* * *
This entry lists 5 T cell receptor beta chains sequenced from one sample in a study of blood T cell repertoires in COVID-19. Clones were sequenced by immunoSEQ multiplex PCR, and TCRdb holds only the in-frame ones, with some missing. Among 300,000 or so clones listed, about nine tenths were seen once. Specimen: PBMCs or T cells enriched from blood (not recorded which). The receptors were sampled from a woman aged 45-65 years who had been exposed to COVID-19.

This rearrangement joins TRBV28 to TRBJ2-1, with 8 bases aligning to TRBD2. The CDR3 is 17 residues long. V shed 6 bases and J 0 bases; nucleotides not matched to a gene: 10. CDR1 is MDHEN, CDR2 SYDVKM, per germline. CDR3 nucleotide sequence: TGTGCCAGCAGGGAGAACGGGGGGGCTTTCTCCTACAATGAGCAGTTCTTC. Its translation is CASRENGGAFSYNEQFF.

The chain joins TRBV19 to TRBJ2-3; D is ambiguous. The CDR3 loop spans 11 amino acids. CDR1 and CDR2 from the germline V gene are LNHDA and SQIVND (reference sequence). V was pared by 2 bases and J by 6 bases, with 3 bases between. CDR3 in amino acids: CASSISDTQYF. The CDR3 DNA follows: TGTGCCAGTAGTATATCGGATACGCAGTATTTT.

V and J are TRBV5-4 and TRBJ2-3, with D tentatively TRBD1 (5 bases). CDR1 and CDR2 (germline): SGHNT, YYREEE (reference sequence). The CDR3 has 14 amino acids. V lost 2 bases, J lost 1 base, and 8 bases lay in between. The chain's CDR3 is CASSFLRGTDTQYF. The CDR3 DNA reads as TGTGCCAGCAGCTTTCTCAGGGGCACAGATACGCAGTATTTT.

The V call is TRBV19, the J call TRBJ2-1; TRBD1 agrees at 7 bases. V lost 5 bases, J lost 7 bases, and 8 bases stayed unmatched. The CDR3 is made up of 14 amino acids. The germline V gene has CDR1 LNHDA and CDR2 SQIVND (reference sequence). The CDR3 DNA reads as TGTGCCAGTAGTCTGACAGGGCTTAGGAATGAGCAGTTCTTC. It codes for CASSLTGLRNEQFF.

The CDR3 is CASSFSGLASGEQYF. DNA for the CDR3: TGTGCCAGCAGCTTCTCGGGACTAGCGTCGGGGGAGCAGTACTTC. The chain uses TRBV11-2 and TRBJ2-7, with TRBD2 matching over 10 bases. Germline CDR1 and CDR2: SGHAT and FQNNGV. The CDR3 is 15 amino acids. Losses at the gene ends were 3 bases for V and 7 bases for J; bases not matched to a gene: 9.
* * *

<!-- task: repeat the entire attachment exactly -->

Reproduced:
This entry lists 5 T cell receptor beta chains sequenced from one sample in a study of blood T cell repertoires in COVID-19. Clones were sequenced by immunoSEQ multiplex PCR, and TCRdb holds only the in-frame ones, with some missing. Among 300,000 or so clones listed, about nine tenths were seen once. Specimen: PBMCs or T cells enriched from blood (not recorded which). The receptors were sampled from a woman aged 45-65 years who had been exposed to COVID-19.

This rearrangement joins TRBV28 to TRBJ2-1, with 8 bases aligning to TRBD2. The CDR3 is 17 residues long. V shed 6 bases and J 0 bases; nucleotides not matched to a gene: 10. CDR1 is MDHEN, CDR2 SYDVKM, per germline. CDR3 nucleotide sequence: TGTGCCAGCAGGGAGAACGGGGGGGCTTTCTCCTACAATGAGCAGTTCTTC. Its translation is CASRENGGAFSYNEQFF.

The chain joins TRBV19 to TRBJ2-3; D is ambiguous. The CDR3 loop spans 11 amino acids. CDR1 and CDR2 from the germline V gene are LNHDA and SQIVND (reference sequence). V was pared by 2 bases and J by 6 bases, with 3 bases between. CDR3 in amino acids: CASSISDTQYF. The CDR3 DNA follows: TGTGCCAGTAGTATATCGGATACGCAGTATTTT.

V and J are TRBV5-4 and TRBJ2-3, with D tentatively TRBD1 (5 bases). CDR1 and CDR2 (germline): SGHNT, YYREEE (reference sequence). The CDR3 has 14 amino acids. V lost 2 bases, J lost 1 base, and 8 bases lay in between. The chain's CDR3 is CASSFLRGTDTQYF. The CDR3 DNA reads as TGTGCCAGCAGCTTTCTCAGGGGCACAGATACGCAGTATTTT.

The V call is TRBV19, the J call TRBJ2-1; TRBD1 agrees at 7 bases. V lost 5 bases, J lost 7 bases, and 8 bases stayed unmatched. The CDR3 is made up of 14 amino acids. The germline V gene has CDR1 LNHDA and CDR2 SQIVND (reference sequence). The CDR3 DNA reads as TGTGCCAGTAGTCTGACAGGGCTTAGGAATGAGCAGTTCTTC. It codes for CASSLTGLRNEQFF.

The CDR3 is CASSFSGLASGEQYF. DNA for the CDR3: TGTGCCAGCAGCTTCTCGGGACTAGCGTCGGGGGAGCAGTACTTC. The chain uses TRBV11-2 and TRBJ2-7, with TRBD2 matching over 10 bases. Germline CDR1 and CDR2: SGHAT and FQNNGV. The CDR3 is 15 amino acids. Losses at the gene ends were 3 bases for V and 7 bases for J; bases not matched to a gene: 9.